Unlocking Marketing Trends: How to Leverage Micro-Influencers

Contracting a celebrity or a big-time industry figure to advertise your product or service is often difficult and nearly always, expensive. As a result, few small businesses or startups can afford to leverage influencers.

Yet influencer marketing continues to be an effective marketing tactic. We’ve even written previously about how small businesses can benefit from influencers in How Influencer Marketing Can Pay Off for Small Businesses in 2017. In fact, research shows that 70% of consumers would rather learn about a brand from content than from traditional advertising.

Given the high cost, how can startups and small businesses actually leverage this marketing strategy?

The solution is to use micro-influencers. Unlike big-time influencers who have thousands or even millions of followers, micro-influencers have a couple hundred to a few thousand followers. They are often less popular, less well-known, more niche, but still highly relevant to their respective audiences.

Micro-influencers give smaller businesses an advantage by allowing the businesses to target smaller, more unique audiences.

According to Digiday, the best follower range for maximum engagement is between 10,000 – 100,000 followers. Fergus Thomas, the co-founder of Irban Group, adds that these micro-influencers are not only more effective but feel more authentic:

With the same amount of budget, brands can collaborate with 20 or 40 ‘power middle influencers’ to reach different demographics and see better engagement, compared to one or two celebrities.

With smaller price tags and more follower engagement, micro-influencers aren’t a “second best” option to more popular influencers- they’re often the best option for influencer marketing. But how do you leverage micro-influencers for your business?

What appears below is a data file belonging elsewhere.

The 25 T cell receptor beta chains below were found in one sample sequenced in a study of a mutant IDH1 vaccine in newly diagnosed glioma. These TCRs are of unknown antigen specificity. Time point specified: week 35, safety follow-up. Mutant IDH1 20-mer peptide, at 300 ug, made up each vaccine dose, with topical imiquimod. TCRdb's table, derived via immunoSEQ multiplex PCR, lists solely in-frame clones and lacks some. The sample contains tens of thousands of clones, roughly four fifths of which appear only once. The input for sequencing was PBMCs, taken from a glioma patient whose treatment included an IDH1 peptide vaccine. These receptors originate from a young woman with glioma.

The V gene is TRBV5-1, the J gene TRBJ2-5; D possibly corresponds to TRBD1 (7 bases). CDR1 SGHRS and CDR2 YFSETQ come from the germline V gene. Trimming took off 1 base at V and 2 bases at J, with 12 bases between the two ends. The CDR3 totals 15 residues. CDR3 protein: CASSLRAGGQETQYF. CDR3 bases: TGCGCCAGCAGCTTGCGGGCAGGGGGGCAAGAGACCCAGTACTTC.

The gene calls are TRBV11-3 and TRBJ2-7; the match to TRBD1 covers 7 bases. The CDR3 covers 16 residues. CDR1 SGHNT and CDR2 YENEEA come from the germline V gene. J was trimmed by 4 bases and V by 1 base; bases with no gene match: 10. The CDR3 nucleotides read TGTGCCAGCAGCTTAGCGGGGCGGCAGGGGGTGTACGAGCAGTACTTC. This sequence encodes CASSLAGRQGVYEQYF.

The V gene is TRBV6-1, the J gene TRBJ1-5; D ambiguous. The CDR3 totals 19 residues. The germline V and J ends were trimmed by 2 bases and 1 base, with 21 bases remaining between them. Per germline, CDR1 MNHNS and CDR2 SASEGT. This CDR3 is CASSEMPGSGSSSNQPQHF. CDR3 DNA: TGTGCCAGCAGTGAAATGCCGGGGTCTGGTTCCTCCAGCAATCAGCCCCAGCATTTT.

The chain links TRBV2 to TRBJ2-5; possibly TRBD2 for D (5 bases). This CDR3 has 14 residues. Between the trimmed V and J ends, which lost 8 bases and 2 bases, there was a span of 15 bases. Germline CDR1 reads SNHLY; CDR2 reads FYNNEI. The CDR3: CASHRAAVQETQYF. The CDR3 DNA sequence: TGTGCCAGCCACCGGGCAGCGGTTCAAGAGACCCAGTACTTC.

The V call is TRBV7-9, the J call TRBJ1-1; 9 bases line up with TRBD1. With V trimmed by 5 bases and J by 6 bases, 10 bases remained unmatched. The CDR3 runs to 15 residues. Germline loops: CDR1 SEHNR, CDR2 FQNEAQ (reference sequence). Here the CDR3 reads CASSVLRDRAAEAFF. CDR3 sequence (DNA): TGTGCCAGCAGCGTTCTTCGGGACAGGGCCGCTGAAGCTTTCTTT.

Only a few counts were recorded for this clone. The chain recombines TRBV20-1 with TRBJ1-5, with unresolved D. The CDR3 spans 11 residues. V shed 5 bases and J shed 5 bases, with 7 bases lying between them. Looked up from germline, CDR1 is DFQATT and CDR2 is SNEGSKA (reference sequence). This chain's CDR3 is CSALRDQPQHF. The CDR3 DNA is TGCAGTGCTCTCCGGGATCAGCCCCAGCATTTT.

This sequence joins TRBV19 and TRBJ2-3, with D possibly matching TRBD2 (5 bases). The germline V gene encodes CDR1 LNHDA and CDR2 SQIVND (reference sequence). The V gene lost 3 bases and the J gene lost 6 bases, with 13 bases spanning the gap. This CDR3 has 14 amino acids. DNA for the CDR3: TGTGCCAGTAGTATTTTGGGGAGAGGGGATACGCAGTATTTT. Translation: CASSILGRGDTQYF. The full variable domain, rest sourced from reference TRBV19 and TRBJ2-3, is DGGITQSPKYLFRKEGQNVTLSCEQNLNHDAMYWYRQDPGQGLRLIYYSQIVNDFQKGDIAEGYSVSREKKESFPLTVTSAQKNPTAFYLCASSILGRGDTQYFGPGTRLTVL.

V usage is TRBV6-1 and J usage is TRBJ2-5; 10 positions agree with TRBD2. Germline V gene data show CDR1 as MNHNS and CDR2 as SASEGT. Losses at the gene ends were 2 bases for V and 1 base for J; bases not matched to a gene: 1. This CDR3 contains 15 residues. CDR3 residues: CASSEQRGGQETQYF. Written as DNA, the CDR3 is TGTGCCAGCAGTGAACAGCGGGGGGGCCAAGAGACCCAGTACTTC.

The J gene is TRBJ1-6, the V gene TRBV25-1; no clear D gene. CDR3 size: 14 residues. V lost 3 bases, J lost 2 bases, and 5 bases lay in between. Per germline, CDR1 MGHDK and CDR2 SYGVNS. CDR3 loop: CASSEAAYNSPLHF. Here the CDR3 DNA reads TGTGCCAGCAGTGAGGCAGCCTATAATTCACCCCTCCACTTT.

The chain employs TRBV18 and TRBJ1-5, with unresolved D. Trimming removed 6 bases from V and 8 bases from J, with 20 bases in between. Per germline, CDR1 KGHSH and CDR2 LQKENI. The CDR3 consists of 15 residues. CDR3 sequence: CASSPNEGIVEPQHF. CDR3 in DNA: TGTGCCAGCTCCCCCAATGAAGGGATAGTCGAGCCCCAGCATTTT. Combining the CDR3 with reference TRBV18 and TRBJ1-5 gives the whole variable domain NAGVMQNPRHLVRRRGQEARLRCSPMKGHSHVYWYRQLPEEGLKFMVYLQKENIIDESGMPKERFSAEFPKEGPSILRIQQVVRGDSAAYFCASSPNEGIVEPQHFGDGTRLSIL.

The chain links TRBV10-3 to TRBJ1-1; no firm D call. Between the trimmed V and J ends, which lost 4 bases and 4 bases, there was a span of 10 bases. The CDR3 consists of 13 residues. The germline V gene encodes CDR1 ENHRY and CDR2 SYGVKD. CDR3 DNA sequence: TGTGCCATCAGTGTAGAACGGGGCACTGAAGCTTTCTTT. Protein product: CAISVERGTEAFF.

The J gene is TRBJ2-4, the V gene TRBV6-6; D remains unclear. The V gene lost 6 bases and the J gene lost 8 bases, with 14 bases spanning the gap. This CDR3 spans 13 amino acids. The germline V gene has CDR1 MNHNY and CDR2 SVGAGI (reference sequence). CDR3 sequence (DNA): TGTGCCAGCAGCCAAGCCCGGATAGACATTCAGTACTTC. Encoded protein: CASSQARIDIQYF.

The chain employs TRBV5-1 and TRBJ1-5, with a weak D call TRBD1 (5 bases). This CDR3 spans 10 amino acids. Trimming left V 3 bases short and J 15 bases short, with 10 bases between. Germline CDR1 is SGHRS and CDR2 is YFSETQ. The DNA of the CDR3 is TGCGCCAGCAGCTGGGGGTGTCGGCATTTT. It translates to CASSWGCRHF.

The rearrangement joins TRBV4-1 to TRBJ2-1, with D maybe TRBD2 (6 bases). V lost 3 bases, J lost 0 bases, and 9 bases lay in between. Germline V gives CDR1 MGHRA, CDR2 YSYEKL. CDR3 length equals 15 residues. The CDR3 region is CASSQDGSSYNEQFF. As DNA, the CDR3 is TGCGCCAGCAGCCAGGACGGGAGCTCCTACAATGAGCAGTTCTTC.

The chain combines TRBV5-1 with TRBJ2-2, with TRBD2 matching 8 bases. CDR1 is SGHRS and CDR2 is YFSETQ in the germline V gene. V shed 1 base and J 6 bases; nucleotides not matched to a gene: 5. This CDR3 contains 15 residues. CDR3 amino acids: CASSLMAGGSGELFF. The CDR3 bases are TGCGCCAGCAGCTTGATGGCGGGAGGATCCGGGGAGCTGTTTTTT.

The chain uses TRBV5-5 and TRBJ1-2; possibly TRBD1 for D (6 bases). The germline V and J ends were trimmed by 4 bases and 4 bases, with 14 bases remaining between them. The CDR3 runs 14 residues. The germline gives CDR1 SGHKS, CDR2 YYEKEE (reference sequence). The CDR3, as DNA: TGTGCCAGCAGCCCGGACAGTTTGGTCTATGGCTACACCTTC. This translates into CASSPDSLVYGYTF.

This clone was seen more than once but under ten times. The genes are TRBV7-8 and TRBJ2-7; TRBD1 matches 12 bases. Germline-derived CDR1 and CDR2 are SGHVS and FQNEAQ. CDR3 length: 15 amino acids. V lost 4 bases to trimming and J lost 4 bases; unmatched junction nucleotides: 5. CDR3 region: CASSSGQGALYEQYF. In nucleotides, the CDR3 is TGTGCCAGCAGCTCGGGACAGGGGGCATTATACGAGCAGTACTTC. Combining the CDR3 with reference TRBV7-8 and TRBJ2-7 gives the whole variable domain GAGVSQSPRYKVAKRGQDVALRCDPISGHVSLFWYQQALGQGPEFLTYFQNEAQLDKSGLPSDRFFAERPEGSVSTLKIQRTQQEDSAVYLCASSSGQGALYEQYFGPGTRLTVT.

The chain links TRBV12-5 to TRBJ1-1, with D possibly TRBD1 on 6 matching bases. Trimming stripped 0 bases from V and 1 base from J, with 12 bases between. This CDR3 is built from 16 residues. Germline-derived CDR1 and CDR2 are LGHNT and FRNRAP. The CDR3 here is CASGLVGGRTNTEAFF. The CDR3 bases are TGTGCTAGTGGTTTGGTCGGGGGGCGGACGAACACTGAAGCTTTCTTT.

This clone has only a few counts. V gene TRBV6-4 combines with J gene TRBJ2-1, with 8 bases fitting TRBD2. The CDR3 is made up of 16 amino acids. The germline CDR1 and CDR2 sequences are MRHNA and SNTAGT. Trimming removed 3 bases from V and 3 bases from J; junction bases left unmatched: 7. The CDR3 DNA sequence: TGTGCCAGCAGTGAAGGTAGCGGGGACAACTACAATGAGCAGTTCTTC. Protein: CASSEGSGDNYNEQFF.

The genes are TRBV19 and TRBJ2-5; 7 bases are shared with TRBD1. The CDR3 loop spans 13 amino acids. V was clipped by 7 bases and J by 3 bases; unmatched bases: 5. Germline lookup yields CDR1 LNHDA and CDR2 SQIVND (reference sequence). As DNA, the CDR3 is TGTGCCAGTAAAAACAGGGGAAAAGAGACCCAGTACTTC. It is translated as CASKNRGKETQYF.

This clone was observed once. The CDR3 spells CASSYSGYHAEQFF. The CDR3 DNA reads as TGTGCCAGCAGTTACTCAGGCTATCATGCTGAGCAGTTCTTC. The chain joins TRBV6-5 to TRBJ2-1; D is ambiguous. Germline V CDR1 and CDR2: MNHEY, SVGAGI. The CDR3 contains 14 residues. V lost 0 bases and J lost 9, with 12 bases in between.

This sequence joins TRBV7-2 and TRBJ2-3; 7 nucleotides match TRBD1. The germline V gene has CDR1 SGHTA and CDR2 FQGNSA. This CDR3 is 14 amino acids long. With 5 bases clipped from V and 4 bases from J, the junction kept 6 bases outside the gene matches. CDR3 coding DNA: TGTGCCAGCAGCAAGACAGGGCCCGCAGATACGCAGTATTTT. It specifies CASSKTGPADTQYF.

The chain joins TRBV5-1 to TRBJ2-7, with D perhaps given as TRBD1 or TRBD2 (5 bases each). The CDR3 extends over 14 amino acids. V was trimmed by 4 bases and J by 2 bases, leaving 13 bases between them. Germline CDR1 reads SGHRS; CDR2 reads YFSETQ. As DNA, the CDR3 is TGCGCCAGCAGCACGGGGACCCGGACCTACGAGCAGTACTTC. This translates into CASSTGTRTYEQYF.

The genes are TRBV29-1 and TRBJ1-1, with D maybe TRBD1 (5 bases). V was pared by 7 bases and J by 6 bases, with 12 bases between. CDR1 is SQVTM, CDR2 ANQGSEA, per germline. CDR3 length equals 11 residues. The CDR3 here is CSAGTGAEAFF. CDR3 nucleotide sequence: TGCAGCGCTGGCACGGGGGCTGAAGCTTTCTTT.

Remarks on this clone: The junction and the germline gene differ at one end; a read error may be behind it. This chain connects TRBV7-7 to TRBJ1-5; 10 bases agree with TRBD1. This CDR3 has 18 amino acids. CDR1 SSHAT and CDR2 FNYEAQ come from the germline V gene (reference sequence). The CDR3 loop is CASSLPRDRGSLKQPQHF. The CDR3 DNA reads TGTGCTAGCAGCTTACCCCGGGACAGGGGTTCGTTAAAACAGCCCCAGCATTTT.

1. Figure out what you specifically need from micro-influencers

Maybe you need a sponsored post or a social media “takeover”. Perhaps you need a video or a review. Either way, it’s important to understand what kind of tasks you need the influencer to do. This will help you target micro-influencers and communicate with them. By knowing your path upfront, you prepare yourself to direct a micro-influencer and make the most for your money. For more information, check out this ebook from TapInfluence: 8 Things Influencers Can Do For Your Brand.

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2. Know where to find micro-influencers

Finding micro-influencers can be tricky because they aren’t necessarily the most recognized faces in your industry.

Many companies find good micro-influencers by looking through their followers and who they are following or talking about. When there is overlap with the connections/branding and a big enough group of followers, you might have found a micro-influencer. Additionally, you can use hashtags, location, or social media groups to find micro-influencers.

To get started, take a look at your social media channels. For even more insight on finding micro-influencers, read Who Are Micro-Influencers & How to Find Them.

3. Reach out to micro-influencers

If you’re ready to start an influencer campaign, you’ve already identified what you need the influencers to post. Naturally, the next step would be to reach out to them via a comment, tweet, email, or direct message and propose your idea. Before doing that, it’s important to prime the influencer and make them feel valued. Show that you appreciate their content with likes, follows, comments, etc. This is a slow way of building up a relationship and makes it more likely that the micro-influencer will agree to the job. Once you do this, you can propose what you’d like the influencer to do and your compensation for the job.

4. Stay in touch

It’s always important to stay in touch with a new contact, but it’s especially important with micro-influencers. This is because the micro-influencer could eventually become a great partner or sponsor and is likely to be willing to do even more in the future. When you are competing with fewer brands, you have a better chance at maintaining a strong business relationship. Plus, they’re not (yet) a big celebrity and they likely appreciate the personal attention.

Share their content every once in awhile (when it’s relevant to your audience), send them a thank you, or simply keep them updated on your company. If the micro-influencer knows that you are continuously invested, they will be more likely to work with you in the future or recommend your business.

With micro-influencers converting at a 20% higher conversion rate compared to regular influencers, it’s no wonder that micro-influencer marketing is the next promising niche trend.

As social media becomes more prevalent in our everyday lives, it’s important to find what works for our companies and how we can adapt big trends to small budgets. What are some of your experiences of working with micro-influencers?

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